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Which mood is created with the sentence, "Everyone should visit..." with the use of the auxiliary verb? I have decided already that it is not the imperative mood.

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Really? I think you could (and people probably have) write an entire PhD thesis on this topic. –  Neil Coffey Apr 22 '12 at 17:22
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Putting "PLEASE HELP" in the title while misspelling "English" is very off-putting. It is a shame and a slap in everybody's face that you're now getting reputation for this. Try harder next time. –  RegDwigнt Apr 22 '12 at 17:24
    
I agree with Neil Coffey. This is no trivial question and deserves a close examination. –  Giorgiomastrò Apr 22 '12 at 17:25
    
However, I think that the author should provide a context. –  Giorgiomastrò Apr 22 '12 at 17:31
    
He did, 19 minutes ago, in a comment to my answer. –  Paola Apr 22 '12 at 17:39

4 Answers 4

It might be more helpful to consider the question in terms of modality rather than mood (with which it nevertheless overlaps). In the words of the linguist Larry Trask, modality is ‘associated with the expression of obligation, prohibition, necessity, possibility and ability’. Modality is expressed in English through the modal verbs, of which should is one, and whose main use is to express weak obligation. That is the role it performs in your example. (The expression of obligation is known to linguists as deontic modality.)

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@ Barrie England. What you write is certainly correct and better expressed than what I wrote, but is there such a great difference in meaning between "weak obligation" and "piece of advice, or suggestion"? I don't grasp why I keep being downvoted. –  Paola Apr 22 '12 at 17:48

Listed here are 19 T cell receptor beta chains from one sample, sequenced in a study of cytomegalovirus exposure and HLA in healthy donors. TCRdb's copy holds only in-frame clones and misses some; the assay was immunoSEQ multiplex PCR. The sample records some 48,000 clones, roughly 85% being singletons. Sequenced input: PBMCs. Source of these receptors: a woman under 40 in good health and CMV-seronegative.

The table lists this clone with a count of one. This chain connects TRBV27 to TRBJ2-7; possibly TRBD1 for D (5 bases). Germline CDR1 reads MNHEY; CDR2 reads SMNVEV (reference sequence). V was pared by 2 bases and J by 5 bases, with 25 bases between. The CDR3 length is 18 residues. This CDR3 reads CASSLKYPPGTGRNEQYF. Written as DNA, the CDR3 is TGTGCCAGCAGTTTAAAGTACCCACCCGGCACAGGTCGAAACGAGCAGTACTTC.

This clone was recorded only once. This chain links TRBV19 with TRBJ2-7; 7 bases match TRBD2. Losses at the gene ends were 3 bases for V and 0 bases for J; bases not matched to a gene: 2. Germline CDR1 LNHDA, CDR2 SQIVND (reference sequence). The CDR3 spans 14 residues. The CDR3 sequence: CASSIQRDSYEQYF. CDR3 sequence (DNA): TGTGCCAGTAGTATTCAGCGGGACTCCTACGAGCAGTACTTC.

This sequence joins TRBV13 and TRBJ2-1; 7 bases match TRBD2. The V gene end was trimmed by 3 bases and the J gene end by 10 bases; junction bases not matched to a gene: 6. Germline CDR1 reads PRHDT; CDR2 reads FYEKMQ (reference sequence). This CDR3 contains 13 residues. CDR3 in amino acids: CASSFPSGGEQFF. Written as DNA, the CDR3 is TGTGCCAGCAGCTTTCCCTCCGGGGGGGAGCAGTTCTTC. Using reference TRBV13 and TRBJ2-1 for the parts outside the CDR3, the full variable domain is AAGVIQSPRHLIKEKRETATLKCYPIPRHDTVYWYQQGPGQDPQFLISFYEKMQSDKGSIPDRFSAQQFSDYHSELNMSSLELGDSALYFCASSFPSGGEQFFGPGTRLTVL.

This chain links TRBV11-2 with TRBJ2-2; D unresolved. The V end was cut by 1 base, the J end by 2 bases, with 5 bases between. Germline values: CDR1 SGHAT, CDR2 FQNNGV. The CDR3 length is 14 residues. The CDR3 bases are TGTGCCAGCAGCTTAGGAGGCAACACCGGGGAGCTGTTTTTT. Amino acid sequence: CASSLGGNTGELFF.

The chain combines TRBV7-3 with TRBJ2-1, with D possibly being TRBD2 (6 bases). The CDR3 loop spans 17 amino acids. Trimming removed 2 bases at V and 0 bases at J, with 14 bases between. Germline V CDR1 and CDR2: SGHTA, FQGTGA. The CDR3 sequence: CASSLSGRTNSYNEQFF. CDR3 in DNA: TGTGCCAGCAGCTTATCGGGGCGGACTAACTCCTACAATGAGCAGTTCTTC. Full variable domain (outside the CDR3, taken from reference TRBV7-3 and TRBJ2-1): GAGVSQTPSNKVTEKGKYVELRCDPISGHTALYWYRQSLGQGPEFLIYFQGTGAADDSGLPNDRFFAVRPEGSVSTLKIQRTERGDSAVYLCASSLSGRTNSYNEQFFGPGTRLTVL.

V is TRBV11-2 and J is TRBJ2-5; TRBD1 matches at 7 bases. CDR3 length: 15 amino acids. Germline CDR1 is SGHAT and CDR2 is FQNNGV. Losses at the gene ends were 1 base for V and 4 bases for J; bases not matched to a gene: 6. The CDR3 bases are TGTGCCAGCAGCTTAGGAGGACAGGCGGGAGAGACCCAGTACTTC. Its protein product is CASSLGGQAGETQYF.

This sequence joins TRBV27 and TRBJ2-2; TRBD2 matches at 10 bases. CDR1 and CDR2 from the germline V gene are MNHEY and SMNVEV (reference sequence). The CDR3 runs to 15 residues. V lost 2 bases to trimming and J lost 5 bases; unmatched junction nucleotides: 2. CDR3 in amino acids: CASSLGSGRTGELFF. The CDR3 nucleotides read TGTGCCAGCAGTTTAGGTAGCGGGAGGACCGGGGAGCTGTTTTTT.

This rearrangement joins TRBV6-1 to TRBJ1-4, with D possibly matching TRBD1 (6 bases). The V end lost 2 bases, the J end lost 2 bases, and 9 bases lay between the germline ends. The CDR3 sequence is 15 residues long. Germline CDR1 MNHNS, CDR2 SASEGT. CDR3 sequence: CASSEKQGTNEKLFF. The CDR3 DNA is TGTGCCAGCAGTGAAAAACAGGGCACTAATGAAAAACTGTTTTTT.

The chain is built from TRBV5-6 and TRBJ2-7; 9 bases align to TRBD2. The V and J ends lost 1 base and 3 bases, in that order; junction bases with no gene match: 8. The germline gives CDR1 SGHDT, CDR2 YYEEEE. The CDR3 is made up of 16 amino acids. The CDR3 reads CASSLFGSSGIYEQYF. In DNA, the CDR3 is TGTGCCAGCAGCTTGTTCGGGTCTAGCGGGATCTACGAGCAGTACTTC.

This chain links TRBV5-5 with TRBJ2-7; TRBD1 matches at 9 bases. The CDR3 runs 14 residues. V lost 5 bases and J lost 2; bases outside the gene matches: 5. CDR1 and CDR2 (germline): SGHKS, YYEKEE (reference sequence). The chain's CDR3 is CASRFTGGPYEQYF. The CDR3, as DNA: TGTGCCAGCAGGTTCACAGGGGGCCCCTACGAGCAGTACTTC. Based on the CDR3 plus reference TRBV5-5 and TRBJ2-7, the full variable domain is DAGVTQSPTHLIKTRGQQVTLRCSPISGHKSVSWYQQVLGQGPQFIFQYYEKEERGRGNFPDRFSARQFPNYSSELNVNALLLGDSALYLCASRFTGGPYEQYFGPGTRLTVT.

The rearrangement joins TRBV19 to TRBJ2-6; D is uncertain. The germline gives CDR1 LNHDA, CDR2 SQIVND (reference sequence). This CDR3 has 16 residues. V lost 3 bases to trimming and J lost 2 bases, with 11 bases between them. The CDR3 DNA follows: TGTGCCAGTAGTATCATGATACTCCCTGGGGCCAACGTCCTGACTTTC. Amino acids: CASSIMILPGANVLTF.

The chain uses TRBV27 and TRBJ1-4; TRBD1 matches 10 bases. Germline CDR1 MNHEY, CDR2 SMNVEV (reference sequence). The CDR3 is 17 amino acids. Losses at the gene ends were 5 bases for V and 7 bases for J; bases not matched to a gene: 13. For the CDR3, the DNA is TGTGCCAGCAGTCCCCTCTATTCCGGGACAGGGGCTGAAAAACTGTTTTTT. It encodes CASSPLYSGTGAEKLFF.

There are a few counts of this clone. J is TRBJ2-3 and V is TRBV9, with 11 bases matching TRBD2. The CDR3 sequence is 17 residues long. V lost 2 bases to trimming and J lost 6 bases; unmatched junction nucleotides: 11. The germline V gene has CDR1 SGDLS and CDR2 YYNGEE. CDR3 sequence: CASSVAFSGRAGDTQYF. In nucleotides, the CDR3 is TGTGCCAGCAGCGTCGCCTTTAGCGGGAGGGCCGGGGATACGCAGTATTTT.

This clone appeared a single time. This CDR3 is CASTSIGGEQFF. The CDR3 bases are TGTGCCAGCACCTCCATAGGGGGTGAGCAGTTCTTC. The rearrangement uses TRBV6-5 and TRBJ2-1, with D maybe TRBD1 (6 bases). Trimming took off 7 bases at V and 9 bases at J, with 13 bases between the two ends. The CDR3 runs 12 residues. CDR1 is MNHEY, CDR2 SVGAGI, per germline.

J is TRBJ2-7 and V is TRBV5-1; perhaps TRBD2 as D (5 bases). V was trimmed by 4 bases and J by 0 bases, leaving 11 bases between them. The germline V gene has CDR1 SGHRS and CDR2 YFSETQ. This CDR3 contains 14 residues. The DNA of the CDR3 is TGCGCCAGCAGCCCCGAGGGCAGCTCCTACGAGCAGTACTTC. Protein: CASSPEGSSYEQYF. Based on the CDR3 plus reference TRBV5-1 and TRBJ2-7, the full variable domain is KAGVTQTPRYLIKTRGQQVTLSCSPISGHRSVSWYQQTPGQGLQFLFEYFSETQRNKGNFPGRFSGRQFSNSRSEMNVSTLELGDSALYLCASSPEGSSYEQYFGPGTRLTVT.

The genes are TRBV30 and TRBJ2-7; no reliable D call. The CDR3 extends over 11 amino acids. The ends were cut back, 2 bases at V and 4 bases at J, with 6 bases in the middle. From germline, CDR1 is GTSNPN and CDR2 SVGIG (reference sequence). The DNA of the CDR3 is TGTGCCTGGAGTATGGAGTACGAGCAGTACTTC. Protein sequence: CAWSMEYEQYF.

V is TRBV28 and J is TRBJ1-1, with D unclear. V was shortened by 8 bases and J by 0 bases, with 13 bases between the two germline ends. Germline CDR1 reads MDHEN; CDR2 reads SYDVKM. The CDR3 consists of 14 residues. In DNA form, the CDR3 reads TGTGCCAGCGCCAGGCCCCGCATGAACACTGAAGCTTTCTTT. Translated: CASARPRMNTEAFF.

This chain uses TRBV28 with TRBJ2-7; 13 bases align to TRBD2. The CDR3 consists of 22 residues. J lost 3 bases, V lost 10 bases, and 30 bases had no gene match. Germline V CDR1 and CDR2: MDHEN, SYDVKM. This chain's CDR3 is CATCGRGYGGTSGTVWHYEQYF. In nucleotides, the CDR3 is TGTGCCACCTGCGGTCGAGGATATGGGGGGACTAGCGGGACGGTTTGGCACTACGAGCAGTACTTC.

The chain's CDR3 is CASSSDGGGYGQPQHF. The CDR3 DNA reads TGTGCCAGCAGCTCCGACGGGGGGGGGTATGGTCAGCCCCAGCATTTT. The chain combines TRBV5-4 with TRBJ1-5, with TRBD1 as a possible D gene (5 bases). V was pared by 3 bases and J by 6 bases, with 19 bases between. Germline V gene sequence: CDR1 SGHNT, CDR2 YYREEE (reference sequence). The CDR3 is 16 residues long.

@Barrie England - Should appears also to express a sense of duty, a condition or an expectation. I think! –  user19148 Apr 22 '12 at 17:53
    
@Paola: You may have been downvoted because, whatever ‘Everyone should visit’ is, it isn’t conditional. This is not the place, I’m afraid, to give a lesson on English modal verbs, but a more precise meaning of what was intended in the OP’s example would depend on its context. ‘Weak obligation’ is what it suggests in isolation. –  Barrie England Apr 22 '12 at 17:54
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@Carlo_R. Weak obligation is what it appears to suggest in the OP's example. –  Barrie England Apr 22 '12 at 17:55
    
Paola, you were downvoted because you wrote about grammatical forms, which is not what the OP was asking for. That was not an easy one, I'll give you that. –  Giorgiomastrò Apr 22 '12 at 17:56

Let's take a look at what the main dictionaries say about should:

  • Cambridge Advanced Learner's Dictionary: used to say or ask what is the correct or best thing to do
  • Merriam-Webster: used in auxiliary function to express obligation, propriety, or expediency

If I grasp what you mean by "mood", then the mood created by "should" is that of a suggestion: e.g. "Everyone should visit Venice. It's wonderful!"

I wouldn't say that it's imperative, since "should" is used to express something that one finds useful or desirable, not a moral obligation or an indefeasable duty.